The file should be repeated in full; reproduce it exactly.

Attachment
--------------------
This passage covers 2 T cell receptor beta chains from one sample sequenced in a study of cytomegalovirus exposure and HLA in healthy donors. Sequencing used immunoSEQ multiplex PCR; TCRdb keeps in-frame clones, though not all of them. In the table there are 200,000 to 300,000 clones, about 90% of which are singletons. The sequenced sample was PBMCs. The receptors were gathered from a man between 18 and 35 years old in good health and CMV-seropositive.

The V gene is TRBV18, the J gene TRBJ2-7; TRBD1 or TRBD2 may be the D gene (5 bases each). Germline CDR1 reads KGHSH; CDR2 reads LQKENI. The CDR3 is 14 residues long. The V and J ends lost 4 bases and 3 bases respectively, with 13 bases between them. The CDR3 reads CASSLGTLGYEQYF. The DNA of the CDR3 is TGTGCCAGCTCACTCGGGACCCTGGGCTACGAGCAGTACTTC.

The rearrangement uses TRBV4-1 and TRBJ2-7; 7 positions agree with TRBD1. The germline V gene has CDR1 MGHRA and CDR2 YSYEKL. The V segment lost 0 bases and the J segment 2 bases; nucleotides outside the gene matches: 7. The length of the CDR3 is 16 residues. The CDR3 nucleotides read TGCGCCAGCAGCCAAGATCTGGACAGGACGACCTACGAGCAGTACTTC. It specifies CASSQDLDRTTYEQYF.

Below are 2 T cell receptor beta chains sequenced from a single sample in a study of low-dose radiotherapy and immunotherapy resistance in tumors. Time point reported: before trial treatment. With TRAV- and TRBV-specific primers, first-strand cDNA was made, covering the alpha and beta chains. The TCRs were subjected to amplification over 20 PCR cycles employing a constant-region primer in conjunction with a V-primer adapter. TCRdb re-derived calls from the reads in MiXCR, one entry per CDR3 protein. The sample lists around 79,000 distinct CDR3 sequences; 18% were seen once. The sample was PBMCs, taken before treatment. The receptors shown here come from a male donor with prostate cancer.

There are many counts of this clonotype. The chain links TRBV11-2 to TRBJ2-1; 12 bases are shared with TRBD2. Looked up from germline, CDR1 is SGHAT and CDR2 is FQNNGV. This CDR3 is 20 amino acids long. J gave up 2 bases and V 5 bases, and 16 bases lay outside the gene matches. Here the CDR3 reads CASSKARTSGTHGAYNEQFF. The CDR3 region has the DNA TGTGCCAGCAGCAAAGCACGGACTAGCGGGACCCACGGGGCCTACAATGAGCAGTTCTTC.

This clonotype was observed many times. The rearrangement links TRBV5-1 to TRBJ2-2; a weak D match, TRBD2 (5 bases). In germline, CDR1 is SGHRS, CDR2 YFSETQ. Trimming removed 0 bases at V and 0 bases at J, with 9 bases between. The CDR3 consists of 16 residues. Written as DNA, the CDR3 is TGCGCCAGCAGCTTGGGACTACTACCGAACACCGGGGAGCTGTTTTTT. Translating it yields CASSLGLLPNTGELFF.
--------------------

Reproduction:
This passage covers 2 T cell receptor beta chains from one sample sequenced in a study of cytomegalovirus exposure and HLA in healthy donors. Sequencing used immunoSEQ multiplex PCR; TCRdb keeps in-frame clones, though not all of them. In the table there are 200,000 to 300,000 clones, about 90% of which are singletons. The sequenced sample was PBMCs. The receptors were gathered from a man between 18 and 35 years old in good health and CMV-seropositive.

The V gene is TRBV18, the J gene TRBJ2-7; TRBD1 or TRBD2 may be the D gene (5 bases each). Germline CDR1 reads KGHSH; CDR2 reads LQKENI. The CDR3 is 14 residues long. The V and J ends lost 4 bases and 3 bases respectively, with 13 bases between them. The CDR3 reads CASSLGTLGYEQYF. The DNA of the CDR3 is TGTGCCAGCTCACTCGGGACCCTGGGCTACGAGCAGTACTTC.

The rearrangement uses TRBV4-1 and TRBJ2-7; 7 positions agree with TRBD1. The germline V gene has CDR1 MGHRA and CDR2 YSYEKL. The V segment lost 0 bases and the J segment 2 bases; nucleotides outside the gene matches: 7. The length of the CDR3 is 16 residues. The CDR3 nucleotides read TGCGCCAGCAGCCAAGATCTGGACAGGACGACCTACGAGCAGTACTTC. It specifies CASSQDLDRTTYEQYF.

Below are 2 T cell receptor beta chains sequenced from a single sample in a study of low-dose radiotherapy and immunotherapy resistance in tumors. Time point reported: before trial treatment. With TRAV- and TRBV-specific primers, first-strand cDNA was made, covering the alpha and beta chains. The TCRs were subjected to amplification over 20 PCR cycles employing a constant-region primer in conjunction with a V-primer adapter. TCRdb re-derived calls from the reads in MiXCR, one entry per CDR3 protein. The sample lists around 79,000 distinct CDR3 sequences; 18% were seen once. The sample was PBMCs, taken before treatment. The receptors shown here come from a male donor with prostate cancer.

There are many counts of this clonotype. The chain links TRBV11-2 to TRBJ2-1; 12 bases are shared with TRBD2. Looked up from germline, CDR1 is SGHAT and CDR2 is FQNNGV. This CDR3 is 20 amino acids long. J gave up 2 bases and V 5 bases, and 16 bases lay outside the gene matches. Here the CDR3 reads CASSKARTSGTHGAYNEQFF. The CDR3 region has the DNA TGTGCCAGCAGCAAAGCACGGACTAGCGGGACCCACGGGGCCTACAATGAGCAGTTCTTC.

This clonotype was observed many times. The rearrangement links TRBV5-1 to TRBJ2-2; a weak D match, TRBD2 (5 bases). In germline, CDR1 is SGHRS, CDR2 YFSETQ. Trimming removed 0 bases at V and 0 bases at J, with 9 bases between. The CDR3 consists of 16 residues. Written as DNA, the CDR3 is TGCGCCAGCAGCTTGGGACTACTACCGAACACCGGGGAGCTGTTTTTT. Translating it yields CASSLGLLPNTGELFF.